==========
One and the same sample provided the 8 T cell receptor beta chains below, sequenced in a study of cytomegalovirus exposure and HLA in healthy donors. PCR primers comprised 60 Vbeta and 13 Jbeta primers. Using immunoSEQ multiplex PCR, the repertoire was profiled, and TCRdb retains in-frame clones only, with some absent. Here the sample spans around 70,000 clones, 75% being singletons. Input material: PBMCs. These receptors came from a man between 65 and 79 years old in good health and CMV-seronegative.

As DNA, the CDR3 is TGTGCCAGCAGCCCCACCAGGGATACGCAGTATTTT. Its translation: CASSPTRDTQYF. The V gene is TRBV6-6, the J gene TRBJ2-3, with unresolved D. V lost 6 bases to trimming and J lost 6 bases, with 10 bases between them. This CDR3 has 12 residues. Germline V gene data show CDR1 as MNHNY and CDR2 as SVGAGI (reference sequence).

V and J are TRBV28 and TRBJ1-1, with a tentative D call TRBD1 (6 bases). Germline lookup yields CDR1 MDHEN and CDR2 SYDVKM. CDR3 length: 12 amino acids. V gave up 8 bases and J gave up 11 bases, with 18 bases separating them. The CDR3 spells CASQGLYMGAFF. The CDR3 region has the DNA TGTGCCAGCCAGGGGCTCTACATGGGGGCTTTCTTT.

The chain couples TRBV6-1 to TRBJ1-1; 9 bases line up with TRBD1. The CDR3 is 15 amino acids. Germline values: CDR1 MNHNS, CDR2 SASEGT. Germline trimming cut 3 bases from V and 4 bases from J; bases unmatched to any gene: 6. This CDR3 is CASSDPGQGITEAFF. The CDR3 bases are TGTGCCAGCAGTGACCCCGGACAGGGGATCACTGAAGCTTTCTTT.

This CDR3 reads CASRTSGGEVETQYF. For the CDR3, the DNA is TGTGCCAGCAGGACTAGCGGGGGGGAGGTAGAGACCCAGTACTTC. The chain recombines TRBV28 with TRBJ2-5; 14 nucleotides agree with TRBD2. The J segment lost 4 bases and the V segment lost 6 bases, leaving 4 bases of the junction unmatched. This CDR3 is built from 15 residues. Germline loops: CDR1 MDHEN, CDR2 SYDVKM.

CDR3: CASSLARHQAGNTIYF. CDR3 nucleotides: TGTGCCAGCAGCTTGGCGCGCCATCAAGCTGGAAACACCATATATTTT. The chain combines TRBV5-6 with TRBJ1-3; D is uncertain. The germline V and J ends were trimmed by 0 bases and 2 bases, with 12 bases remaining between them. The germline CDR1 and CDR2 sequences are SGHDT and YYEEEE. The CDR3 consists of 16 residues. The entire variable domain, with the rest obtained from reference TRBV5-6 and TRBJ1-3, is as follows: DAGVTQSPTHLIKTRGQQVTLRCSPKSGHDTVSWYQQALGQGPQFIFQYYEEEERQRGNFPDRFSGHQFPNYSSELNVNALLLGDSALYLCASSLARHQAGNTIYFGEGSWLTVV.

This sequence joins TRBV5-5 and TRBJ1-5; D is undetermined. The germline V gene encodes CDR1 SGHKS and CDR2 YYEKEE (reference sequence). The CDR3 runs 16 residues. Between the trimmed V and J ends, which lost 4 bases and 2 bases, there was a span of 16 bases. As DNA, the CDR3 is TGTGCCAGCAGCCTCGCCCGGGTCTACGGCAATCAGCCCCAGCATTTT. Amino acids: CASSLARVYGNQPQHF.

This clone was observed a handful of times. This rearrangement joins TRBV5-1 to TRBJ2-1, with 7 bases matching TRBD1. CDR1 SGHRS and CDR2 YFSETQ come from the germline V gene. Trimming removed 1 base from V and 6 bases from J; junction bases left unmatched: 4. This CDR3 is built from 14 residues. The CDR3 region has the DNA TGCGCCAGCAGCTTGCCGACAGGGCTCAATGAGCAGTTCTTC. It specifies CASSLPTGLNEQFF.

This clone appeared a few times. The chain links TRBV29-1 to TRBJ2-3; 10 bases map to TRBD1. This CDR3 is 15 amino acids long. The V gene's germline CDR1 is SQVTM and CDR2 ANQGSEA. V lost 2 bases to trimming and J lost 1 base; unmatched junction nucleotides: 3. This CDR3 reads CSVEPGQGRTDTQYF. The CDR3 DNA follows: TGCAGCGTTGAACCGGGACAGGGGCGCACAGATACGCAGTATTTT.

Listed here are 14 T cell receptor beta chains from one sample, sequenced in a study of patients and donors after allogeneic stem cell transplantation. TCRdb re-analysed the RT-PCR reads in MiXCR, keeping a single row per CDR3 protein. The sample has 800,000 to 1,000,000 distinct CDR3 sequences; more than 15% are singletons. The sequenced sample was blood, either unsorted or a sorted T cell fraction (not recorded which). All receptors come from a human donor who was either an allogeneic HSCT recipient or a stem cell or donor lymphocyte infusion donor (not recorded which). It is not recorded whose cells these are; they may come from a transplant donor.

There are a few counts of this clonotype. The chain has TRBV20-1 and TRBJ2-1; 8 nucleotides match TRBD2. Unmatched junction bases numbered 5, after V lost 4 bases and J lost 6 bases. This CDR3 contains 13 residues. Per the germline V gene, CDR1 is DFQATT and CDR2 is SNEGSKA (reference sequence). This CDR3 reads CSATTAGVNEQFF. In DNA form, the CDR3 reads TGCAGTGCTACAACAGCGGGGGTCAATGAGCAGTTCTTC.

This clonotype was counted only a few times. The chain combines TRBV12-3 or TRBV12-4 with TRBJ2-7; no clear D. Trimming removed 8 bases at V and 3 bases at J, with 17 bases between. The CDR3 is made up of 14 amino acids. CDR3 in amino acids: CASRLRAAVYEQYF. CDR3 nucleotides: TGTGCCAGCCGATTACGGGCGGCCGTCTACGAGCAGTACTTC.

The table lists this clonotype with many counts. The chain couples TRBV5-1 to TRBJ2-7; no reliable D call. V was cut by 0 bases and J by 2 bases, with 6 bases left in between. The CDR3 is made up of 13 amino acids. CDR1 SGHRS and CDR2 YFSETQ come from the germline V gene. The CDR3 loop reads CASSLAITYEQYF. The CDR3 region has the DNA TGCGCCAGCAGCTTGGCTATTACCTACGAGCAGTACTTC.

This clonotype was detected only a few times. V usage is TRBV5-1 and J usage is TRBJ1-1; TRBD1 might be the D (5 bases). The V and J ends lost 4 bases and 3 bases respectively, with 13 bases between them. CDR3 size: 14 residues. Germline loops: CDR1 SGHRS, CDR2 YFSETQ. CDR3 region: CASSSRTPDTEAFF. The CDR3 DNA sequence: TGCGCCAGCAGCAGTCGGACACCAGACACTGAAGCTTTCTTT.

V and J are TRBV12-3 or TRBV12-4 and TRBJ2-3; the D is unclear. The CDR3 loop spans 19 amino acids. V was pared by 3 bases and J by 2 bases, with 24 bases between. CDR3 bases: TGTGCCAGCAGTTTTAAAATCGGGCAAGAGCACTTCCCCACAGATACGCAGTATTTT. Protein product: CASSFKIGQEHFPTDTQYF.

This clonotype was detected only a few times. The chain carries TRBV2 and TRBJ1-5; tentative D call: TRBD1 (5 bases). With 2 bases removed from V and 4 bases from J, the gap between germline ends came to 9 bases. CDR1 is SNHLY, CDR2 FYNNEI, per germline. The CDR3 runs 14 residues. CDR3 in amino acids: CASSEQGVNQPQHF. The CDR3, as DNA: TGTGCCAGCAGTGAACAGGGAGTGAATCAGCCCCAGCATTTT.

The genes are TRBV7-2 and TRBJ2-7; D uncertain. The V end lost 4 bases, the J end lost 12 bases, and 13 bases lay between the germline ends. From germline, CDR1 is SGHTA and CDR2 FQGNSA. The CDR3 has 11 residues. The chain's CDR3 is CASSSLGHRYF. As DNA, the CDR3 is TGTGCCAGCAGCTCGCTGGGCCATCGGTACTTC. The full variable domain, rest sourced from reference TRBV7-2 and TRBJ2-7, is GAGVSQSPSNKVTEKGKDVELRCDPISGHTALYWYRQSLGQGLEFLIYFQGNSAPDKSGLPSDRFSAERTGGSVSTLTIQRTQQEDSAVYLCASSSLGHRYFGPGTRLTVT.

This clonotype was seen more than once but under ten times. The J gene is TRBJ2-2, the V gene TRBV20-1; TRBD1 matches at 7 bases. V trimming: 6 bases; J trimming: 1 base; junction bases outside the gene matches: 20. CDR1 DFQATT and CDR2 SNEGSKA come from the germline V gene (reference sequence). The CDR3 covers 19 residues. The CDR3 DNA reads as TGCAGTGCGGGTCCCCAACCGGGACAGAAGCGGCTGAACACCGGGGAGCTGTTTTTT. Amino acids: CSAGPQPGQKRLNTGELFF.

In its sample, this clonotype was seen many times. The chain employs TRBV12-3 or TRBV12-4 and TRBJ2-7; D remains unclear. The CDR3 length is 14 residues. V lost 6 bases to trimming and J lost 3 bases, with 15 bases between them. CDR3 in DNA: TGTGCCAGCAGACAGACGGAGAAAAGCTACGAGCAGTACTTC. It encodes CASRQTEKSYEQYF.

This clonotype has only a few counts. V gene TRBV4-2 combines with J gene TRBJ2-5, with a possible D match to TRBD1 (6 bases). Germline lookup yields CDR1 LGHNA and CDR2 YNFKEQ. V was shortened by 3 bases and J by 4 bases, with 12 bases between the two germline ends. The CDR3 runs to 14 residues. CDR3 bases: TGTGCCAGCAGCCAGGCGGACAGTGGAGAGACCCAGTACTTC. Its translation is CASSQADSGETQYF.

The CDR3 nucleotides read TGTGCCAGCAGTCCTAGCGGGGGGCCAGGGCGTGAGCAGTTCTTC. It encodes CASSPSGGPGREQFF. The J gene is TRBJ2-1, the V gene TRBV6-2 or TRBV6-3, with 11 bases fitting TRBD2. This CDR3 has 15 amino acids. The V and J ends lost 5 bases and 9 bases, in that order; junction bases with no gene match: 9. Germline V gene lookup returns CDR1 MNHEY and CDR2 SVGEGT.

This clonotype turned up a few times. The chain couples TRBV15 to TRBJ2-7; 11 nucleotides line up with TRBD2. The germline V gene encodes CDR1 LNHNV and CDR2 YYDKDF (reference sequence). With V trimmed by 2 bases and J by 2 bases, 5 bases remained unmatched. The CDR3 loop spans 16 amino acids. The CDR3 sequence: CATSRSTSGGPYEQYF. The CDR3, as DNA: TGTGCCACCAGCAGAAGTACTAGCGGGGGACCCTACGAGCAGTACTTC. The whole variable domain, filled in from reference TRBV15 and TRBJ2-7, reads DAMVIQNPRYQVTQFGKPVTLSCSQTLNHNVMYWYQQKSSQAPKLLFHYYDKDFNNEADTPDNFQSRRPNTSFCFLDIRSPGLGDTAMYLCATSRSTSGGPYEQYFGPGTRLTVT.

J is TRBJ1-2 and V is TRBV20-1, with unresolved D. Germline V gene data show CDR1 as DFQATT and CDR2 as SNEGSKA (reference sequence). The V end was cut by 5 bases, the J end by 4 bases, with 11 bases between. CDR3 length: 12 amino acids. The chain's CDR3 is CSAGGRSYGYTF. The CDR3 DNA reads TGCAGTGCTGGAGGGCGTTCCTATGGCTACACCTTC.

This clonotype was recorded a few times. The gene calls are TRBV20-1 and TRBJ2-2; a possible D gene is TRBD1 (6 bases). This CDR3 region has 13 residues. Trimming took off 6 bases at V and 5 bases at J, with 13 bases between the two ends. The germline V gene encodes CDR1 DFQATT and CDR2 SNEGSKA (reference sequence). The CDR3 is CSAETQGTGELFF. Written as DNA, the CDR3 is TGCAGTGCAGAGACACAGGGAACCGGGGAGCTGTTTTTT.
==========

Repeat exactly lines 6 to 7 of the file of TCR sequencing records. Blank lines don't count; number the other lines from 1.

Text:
CDR3: CASSLARHQAGNTIYF. CDR3 nucleotides: TGTGCCAGCAGCTTGGCGCGCCATCAAGCTGGAAACACCATATATTTT. The chain combines TRBV5-6 with TRBJ1-3; D is uncertain. The germline V and J ends were trimmed by 0 bases and 2 bases, with 12 bases remaining between them. The germline CDR1 and CDR2 sequences are SGHDT and YYEEEE. The CDR3 consists of 16 residues. The entire variable domain, with the rest obtained from reference TRBV5-6 and TRBJ1-3, is as follows: DAGVTQSPTHLIKTRGQQVTLRCSPKSGHDTVSWYQQALGQGPQFIFQYYEEEERQRGNFPDRFSGHQFPNYSSELNVNALLLGDSALYLCASSLARHQAGNTIYFGEGSWLTVV.

This sequence joins TRBV5-5 and TRBJ1-5; D is undetermined. The germline V gene encodes CDR1 SGHKS and CDR2 YYEKEE (reference sequence). The CDR3 runs 16 residues. Between the trimmed V and J ends, which lost 4 bases and 2 bases, there was a span of 16 bases. As DNA, the CDR3 is TGTGCCAGCAGCCTCGCCCGGGTCTACGGCAATCAGCCCCAGCATTTT. Amino acids: CASSLARVYGNQPQHF.